The video analysis is broken down into three sections – defensive play, transition play, and offensive play. These will not strictly be plays in their respective zones as in hockey you are on offense whenever you have the puck, even if it’s in front of your own goaltender, and on defense, even if the other team has the puck behind their own net. The analysis is rounded out with a section on Smith’s transition play, specifically, switching from defense to offense. Smith is number 15 in white and lines up on the right wing.
Smith’s defensive acumen exceeded my expectations and I came away impressed with his level of conscientiousness. He knows his assignments in the defensive zone and he does a great job of covering and staying above the puck on the forecheck and in the neutral zone.
In this clip Smith starts out all the way up ice on the forecheck engaged in a Smith on Smith battle in front. As the play moves towards his defensive zone he tracks all the way back and identifies the open lane and player. He deftly breaks up the play though he is unable to do much with the puck other than getting it out of harm’s way. This play showed hustle and smarts. One last note at the end of this play is Smith busts up ice once his team gains possession, a trend we will discuss in the next section.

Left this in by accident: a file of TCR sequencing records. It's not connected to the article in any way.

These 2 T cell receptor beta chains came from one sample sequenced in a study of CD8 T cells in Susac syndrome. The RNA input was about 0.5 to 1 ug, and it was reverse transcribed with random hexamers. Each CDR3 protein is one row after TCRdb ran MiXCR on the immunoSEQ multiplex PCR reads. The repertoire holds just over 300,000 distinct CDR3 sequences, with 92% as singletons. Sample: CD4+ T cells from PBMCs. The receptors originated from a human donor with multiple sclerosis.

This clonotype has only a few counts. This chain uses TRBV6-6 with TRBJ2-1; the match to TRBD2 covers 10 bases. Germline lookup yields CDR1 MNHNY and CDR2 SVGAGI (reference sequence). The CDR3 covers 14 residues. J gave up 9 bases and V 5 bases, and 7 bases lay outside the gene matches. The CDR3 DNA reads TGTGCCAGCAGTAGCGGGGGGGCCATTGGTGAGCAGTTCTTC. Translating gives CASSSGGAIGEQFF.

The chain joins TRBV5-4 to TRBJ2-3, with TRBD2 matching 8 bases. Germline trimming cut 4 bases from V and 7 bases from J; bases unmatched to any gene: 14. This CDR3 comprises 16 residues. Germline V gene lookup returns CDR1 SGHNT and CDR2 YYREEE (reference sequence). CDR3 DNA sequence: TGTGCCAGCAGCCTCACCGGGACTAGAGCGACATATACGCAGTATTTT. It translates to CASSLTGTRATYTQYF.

Nashville loses the draw and go into their defensive posture. Smith does a good job of first pressing out and then retreating to the slot once the puck moves low. His head is on a swivel and stick in the lane leading to another nice interception. He, unfortunately, isn’t able to control the puck but does enough to get it out of the zone. He pursues the puck well and does his job as the first forward up ice in the neutral zone.
In this sequence Smith does strong work on the forecheck. He is not overly physical but establishes good position while engaging the opposing player. A key moment to point out in this clip is that after Smith misses on the wraparound he immediately identifies that he needs to be the high guy in the zone with his linemates engaged down low. By doing so, he is in perfect position above the play to break up Edmonton’s clearing attempt and keep the play alive for his team.
Smith displayed some strengths and weaknesses in transition play. One challenge though is identifying how much of his game in transition is due to the role he played on his line and Nashville’s system versus his own skillset. Based on patterns throughout the game it looks like Smith’s assignment is to get up ice and stretch the other team as soon the Predators gain control. He does this well. He also showed that he is capable of some smart, be it not explosive, zone entries
Here we see an example of Smith getting up in the play as soon as there is a turnover. He supports Rocco Grimaldi and gets the Oilers defender to back up in the process. Smith is a good skater but not a speed demon often electing to stop up, as he does here, rather than driving hard and wide. In this instance, it is a perfect choice and Smith shows off some playmaking touch, feathering a nice pass to a dangerous area.